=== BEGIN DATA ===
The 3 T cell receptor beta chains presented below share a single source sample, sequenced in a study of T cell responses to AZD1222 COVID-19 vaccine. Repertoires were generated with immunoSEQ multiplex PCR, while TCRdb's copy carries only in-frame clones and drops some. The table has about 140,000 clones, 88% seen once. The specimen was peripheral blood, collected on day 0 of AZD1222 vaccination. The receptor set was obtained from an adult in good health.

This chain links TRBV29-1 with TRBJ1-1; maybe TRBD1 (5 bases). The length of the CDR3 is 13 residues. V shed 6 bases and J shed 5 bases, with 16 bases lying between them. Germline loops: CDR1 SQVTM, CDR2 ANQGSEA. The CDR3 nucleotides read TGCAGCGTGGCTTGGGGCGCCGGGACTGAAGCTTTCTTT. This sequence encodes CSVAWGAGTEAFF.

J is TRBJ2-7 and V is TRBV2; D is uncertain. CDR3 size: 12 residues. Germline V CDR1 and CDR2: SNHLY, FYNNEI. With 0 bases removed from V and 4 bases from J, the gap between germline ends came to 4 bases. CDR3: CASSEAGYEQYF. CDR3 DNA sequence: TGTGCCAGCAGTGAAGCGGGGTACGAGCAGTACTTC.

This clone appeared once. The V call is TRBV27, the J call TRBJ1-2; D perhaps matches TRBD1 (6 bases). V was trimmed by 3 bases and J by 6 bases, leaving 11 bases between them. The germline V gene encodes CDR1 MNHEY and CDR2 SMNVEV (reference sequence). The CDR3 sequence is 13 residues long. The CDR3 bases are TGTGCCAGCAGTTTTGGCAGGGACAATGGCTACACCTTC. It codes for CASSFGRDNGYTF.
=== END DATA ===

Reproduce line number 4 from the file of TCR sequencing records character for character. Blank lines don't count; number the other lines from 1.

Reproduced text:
This clone appeared once. The V call is TRBV27, the J call TRBJ1-2; D perhaps matches TRBD1 (6 bases). V was trimmed by 3 bases and J by 6 bases, leaving 11 bases between them. The germline V gene encodes CDR1 MNHEY and CDR2 SMNVEV (reference sequence). The CDR3 sequence is 13 residues long. The CDR3 bases are TGTGCCAGCAGTTTTGGCAGGGACAATGGCTACACCTTC. It codes for CASSFGRDNGYTF.